I came across this delightful article by Emily Maguire and it got me thinking about so many things.
Like Maguire, I have always read voraciously. However, during the last year of high school I came across a statement (I can’t remember where it was from – probably from some sort of writing guide the more I think about it) which bascially said read the classics early, otherwise you will never find the time.
I took that pretty literally. The first two books I bought with my own money were Pride and Prejudice and Wuthering Heights. Eighteen year old me was a bit meh about P&P – I wasn’t a sufficiently sophisticated reader at that point to pick up on most of Austen’s tongue-in-cheek witticisms. But the relationship between Katherine and Heathcliff was a train wreck and I loved it. My passionate affair with the classics lasted a really long time, and I’m really glad I read so many dead white people at the age I did. I was a baby feminist back in the 90s (solidified when my father told me I shouldn’t use “Ms” as a title because I would be flagging myself as “one of those women who mean trouble”. I am still and always will be Ms. Come @ me patriarchy.) That led me to reading women who caused trouble – Elizabeth Gaskell, Mary Wollstonecraft, Aphra Behn, Virginia Woolf wonderful writers who have been allowed into the canon in the fullness of time.
And reading these women led me to ask myself a number of questions. Why when we hear about Gaskell’s work, is it normally Wives and Daughters or North and South, not her incredibly powerful Mary Barton? For Woolf, it’s always Mrs Dalloway and To the Lighthouse, never Orlando. (We also only ever hear about her “incredible patient” husband and never her relationship with Vita Sackville-West). And when Aphra Behn is mentioned, it’s normally Oroonoko rather than that wonderful poem The Disappointment (which is about the inability of her lover to perform). And why are there no “classics@ by people of colour? Why was it “black writing” and not “black literature”? (I hope that has changed, but it certainly hadn’t circa 20 years ago.) And where was the LGBTQ literature?
As Maguire indicates, we need to think about what the Western Literary Canon is and who decides what is in it to determine it’s worth. Of course it’s determined by straight cis white people – men for the most part. Maintaining the fiction of a literary canon allows straight cis white people to not critically look at themselves and also decide who from outside the straight cis white world is eligible to join them.
Fuck. That. Noise.
As long as there are English and Literature departments in universities, someone is deciding what is worth your time and attention. If you are studying, ask yourself why you are being presented with the texts that you are getting. And then ask yourself if there is anything similar by someone with more diverse representation.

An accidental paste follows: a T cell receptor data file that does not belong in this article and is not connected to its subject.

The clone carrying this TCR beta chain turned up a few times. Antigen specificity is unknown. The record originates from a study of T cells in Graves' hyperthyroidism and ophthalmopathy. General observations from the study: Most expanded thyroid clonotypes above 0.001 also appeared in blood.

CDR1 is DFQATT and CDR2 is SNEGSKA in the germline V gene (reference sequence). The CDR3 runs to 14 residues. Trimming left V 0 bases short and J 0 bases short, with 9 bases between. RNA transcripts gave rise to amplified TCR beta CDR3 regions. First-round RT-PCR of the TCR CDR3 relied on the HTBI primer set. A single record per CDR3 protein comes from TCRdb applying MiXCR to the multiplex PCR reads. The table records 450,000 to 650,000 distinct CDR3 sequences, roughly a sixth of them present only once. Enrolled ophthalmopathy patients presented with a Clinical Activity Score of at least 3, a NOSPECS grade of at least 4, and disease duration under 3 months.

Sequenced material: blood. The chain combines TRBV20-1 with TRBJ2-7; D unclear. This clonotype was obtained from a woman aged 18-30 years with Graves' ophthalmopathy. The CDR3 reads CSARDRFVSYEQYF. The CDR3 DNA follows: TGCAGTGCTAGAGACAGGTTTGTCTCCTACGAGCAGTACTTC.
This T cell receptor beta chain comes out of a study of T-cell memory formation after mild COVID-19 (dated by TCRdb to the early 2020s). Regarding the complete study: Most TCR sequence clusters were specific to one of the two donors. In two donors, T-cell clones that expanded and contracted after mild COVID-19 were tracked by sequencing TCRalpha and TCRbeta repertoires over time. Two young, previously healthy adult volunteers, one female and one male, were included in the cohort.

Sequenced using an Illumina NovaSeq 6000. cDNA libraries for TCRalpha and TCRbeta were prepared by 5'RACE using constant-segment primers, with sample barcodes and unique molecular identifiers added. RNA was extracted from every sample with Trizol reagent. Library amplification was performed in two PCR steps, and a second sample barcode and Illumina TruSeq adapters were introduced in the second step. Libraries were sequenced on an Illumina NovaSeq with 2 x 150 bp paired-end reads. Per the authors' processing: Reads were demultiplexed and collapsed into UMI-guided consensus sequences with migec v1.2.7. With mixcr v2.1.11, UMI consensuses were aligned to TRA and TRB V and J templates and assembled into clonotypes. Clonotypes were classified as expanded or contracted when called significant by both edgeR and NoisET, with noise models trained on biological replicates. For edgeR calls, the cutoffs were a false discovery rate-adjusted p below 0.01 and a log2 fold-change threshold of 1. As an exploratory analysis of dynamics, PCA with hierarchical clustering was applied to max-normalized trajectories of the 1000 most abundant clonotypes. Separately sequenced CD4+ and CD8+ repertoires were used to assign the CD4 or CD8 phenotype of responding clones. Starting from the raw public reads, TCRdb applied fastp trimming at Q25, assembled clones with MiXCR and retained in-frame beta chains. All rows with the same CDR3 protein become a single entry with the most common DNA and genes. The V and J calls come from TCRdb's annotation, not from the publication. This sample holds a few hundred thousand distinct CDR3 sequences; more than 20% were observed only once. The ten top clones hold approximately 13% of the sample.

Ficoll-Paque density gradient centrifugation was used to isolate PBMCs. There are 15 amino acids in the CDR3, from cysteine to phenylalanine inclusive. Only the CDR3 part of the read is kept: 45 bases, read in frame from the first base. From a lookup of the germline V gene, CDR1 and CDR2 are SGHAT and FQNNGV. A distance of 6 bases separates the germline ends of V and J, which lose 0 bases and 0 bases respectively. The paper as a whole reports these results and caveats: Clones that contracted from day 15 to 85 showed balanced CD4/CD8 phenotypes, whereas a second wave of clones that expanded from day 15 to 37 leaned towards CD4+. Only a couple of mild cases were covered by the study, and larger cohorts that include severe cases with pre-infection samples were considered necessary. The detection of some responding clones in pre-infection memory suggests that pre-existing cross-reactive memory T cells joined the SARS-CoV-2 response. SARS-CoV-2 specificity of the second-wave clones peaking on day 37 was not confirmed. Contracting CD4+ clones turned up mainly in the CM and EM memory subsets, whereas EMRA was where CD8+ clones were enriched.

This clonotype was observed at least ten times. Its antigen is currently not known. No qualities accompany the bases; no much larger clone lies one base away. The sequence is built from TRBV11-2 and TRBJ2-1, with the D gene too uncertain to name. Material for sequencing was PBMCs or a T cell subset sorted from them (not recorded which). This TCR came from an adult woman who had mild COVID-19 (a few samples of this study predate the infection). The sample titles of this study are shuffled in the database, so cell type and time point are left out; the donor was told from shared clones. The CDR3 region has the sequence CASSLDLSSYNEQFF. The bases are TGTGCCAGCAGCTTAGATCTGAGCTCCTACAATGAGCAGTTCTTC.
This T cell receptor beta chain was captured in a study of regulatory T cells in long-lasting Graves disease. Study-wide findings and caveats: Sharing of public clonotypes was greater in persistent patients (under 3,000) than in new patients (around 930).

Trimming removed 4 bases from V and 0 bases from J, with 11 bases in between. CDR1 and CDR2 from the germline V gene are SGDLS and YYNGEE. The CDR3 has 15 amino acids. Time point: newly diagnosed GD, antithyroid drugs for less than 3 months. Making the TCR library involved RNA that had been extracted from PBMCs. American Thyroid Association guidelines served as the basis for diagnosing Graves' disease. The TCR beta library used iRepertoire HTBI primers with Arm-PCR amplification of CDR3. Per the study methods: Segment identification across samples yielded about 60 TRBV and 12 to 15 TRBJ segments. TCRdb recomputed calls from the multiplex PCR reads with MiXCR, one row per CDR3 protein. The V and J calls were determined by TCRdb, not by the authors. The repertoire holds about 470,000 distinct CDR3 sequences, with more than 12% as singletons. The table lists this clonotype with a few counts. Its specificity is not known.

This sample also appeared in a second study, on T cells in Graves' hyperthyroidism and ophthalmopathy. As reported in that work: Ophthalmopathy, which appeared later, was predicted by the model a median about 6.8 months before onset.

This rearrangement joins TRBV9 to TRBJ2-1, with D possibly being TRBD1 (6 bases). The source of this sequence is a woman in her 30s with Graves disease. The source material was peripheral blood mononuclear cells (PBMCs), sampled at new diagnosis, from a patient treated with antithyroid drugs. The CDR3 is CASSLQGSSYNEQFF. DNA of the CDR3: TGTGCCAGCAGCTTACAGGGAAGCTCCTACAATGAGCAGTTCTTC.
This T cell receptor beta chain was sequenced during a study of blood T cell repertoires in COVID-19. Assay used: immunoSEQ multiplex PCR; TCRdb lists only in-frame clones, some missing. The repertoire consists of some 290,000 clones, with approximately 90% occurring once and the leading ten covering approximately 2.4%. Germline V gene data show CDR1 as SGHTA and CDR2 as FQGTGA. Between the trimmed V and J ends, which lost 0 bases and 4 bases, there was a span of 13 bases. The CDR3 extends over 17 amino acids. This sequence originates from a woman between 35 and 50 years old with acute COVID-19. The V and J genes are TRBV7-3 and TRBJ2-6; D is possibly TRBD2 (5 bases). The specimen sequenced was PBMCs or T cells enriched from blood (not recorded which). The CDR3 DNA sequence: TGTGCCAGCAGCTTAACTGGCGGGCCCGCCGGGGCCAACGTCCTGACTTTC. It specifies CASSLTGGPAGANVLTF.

But also, read what you want to read! I had a conversation recently with a number of highly educated women (they were all pursuing either a Masters or a PhD) and all of them said they generally only read non-fiction. Who would waste their time on fiction? “Especially science fiction,” one of them laughed. “As soon as there are aliens, I’m out of there.”
As a passionate science-fiction fan for as long as I can remember and a lover of fiction in general, I was absolutely perplexed by this. Especially given how revolutionary and exploratory science fiction has always been. I had recently listened to an excellent episode of Our Opinions Are Correct by Annalee Newitz and Charlie Jane Anders about how science fiction has always been queer so I was able to drop some information for them. I also discussed how fiction generally and science fiction in particular are great ways to explore ideas and get them out into the wilderness because of the demographics of who reads them (white middle class blokes). They all nodded sagely, acquiesced that I probably had a point and then, I suspect, disappeared back into their non-fiction reading lives. I don’t want to throw shade at non-fiction readers – who doesn’t love a good non-fiction book – but it more sounded like this was a Belief that was carried around by this particular set than a statement about how they liked to spend their time.
Unfortunately, especially in this country, the white straight cis male thing also extends to our publishing industry and the books we are marketed. I know I only wrote about this a couple of days ago, but I’m passionate about this folks. Think about what is being marketed to you and the way it is being marketed. Are you being asked to read yet another psychological thriller written by a bloke about something terrible that happens to a woman? Why do you think that is? Are you being marketed diverse experiences? Or only white straight cis ones? (Did you know that most books written by Aboriginal people, no matter what the genre, end up in a section in your bookstore called “Australiana”? The only exception I have seen to this rule is Terra Nullius, which is in the sci-fi section where it should be. Also “chick lit” is not a genre. This is another way that marketing devalues writing by people who are not men.)
At the end of the day, read what you like. It is 100% your choice what to put in your brain. But I absolutely encourage you to give a little “fuck you” to the patriarchy every time you pick up a book.
This is brillant. There are African (black) literature like that of Chinua Achebe, Woke Soyinka. Maybe not presented in white schools for study as literature. But where I am, it’s different. Here in Africa.
I don’t know how people can not read fiction. Isn’t that the beauty of literature.
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I mean African classics
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